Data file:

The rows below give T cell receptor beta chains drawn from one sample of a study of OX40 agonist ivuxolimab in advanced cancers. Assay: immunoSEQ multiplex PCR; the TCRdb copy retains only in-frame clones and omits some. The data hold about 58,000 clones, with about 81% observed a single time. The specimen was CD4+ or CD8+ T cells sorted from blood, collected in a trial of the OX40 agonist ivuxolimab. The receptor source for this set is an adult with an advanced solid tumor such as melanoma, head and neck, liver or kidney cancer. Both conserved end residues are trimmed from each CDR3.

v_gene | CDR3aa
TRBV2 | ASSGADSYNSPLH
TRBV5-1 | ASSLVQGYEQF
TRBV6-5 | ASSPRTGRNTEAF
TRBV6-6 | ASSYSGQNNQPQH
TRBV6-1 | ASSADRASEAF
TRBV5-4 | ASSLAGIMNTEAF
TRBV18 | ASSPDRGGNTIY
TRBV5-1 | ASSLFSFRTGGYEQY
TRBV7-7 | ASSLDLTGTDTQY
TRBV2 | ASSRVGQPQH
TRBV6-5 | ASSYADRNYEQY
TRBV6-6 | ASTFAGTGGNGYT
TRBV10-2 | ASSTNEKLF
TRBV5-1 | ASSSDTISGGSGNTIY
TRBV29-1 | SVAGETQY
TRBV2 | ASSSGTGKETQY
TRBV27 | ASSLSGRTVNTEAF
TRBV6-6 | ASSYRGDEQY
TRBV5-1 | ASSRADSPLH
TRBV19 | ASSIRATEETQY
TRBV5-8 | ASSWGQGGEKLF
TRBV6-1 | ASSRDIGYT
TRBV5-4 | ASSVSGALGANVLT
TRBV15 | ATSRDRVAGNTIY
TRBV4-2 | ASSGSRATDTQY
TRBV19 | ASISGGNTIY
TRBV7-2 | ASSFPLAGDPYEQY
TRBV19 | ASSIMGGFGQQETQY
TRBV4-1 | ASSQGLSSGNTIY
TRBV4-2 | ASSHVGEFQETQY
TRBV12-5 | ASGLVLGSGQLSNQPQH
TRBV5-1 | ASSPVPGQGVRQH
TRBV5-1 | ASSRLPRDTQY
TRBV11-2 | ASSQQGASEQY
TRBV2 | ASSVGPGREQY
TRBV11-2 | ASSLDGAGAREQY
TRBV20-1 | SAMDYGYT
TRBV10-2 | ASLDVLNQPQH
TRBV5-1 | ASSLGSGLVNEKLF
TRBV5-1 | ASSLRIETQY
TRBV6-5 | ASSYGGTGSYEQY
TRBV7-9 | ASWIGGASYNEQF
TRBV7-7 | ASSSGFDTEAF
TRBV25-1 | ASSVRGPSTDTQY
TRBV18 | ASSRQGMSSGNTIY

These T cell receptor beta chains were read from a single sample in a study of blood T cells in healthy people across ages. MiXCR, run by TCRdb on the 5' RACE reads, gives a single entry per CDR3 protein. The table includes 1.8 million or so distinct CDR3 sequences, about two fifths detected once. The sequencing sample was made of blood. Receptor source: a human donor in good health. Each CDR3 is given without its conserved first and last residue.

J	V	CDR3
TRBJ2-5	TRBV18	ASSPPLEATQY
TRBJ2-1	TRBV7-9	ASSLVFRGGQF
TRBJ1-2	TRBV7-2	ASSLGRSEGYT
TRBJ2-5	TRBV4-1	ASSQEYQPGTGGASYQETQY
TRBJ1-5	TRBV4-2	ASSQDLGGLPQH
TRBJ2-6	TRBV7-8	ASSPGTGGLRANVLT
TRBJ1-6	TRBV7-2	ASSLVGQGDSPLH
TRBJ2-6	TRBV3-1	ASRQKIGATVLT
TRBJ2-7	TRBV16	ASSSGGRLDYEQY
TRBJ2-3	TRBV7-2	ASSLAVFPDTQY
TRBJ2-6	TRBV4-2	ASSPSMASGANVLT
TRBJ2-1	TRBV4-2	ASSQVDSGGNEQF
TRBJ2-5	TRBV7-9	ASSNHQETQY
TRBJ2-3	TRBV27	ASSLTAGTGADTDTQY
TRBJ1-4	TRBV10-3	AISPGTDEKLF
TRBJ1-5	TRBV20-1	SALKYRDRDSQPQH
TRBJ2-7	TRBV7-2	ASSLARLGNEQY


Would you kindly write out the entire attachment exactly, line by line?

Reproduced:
The rows below give T cell receptor beta chains drawn from one sample of a study of OX40 agonist ivuxolimab in advanced cancers. Assay: immunoSEQ multiplex PCR; the TCRdb copy retains only in-frame clones and omits some. The data hold about 58,000 clones, with about 81% observed a single time. The specimen was CD4+ or CD8+ T cells sorted from blood, collected in a trial of the OX40 agonist ivuxolimab. The receptor source for this set is an adult with an advanced solid tumor such as melanoma, head and neck, liver or kidney cancer. Both conserved end residues are trimmed from each CDR3.

v_gene | CDR3aa
TRBV2 | ASSGADSYNSPLH
TRBV5-1 | ASSLVQGYEQF
TRBV6-5 | ASSPRTGRNTEAF
TRBV6-6 | ASSYSGQNNQPQH
TRBV6-1 | ASSADRASEAF
TRBV5-4 | ASSLAGIMNTEAF
TRBV18 | ASSPDRGGNTIY
TRBV5-1 | ASSLFSFRTGGYEQY
TRBV7-7 | ASSLDLTGTDTQY
TRBV2 | ASSRVGQPQH
TRBV6-5 | ASSYADRNYEQY
TRBV6-6 | ASTFAGTGGNGYT
TRBV10-2 | ASSTNEKLF
TRBV5-1 | ASSSDTISGGSGNTIY
TRBV29-1 | SVAGETQY
TRBV2 | ASSSGTGKETQY
TRBV27 | ASSLSGRTVNTEAF
TRBV6-6 | ASSYRGDEQY
TRBV5-1 | ASSRADSPLH
TRBV19 | ASSIRATEETQY
TRBV5-8 | ASSWGQGGEKLF
TRBV6-1 | ASSRDIGYT
TRBV5-4 | ASSVSGALGANVLT
TRBV15 | ATSRDRVAGNTIY
TRBV4-2 | ASSGSRATDTQY
TRBV19 | ASISGGNTIY
TRBV7-2 | ASSFPLAGDPYEQY
TRBV19 | ASSIMGGFGQQETQY
TRBV4-1 | ASSQGLSSGNTIY
TRBV4-2 | ASSHVGEFQETQY
TRBV12-5 | ASGLVLGSGQLSNQPQH
TRBV5-1 | ASSPVPGQGVRQH
TRBV5-1 | ASSRLPRDTQY
TRBV11-2 | ASSQQGASEQY
TRBV2 | ASSVGPGREQY
TRBV11-2 | ASSLDGAGAREQY
TRBV20-1 | SAMDYGYT
TRBV10-2 | ASLDVLNQPQH
TRBV5-1 | ASSLGSGLVNEKLF
TRBV5-1 | ASSLRIETQY
TRBV6-5 | ASSYGGTGSYEQY
TRBV7-9 | ASWIGGASYNEQF
TRBV7-7 | ASSSGFDTEAF
TRBV25-1 | ASSVRGPSTDTQY
TRBV18 | ASSRQGMSSGNTIY

These T cell receptor beta chains were read from a single sample in a study of blood T cells in healthy people across ages. MiXCR, run by TCRdb on the 5' RACE reads, gives a single entry per CDR3 protein. The table includes 1.8 million or so distinct CDR3 sequences, about two fifths detected once. The sequencing sample was made of blood. Receptor source: a human donor in good health. Each CDR3 is given without its conserved first and last residue.

J	V	CDR3
TRBJ2-5	TRBV18	ASSPPLEATQY
TRBJ2-1	TRBV7-9	ASSLVFRGGQF
TRBJ1-2	TRBV7-2	ASSLGRSEGYT
TRBJ2-5	TRBV4-1	ASSQEYQPGTGGASYQETQY
TRBJ1-5	TRBV4-2	ASSQDLGGLPQH
TRBJ2-6	TRBV7-8	ASSPGTGGLRANVLT
TRBJ1-6	TRBV7-2	ASSLVGQGDSPLH
TRBJ2-6	TRBV3-1	ASRQKIGATVLT
TRBJ2-7	TRBV16	ASSSGGRLDYEQY
TRBJ2-3	TRBV7-2	ASSLAVFPDTQY
TRBJ2-6	TRBV4-2	ASSPSMASGANVLT
TRBJ2-1	TRBV4-2	ASSQVDSGGNEQF
TRBJ2-5	TRBV7-9	ASSNHQETQY
TRBJ2-3	TRBV27	ASSLTAGTGADTDTQY
TRBJ1-4	TRBV10-3	AISPGTDEKLF
TRBJ1-5	TRBV20-1	SALKYRDRDSQPQH
TRBJ2-7	TRBV7-2	ASSLARLGNEQY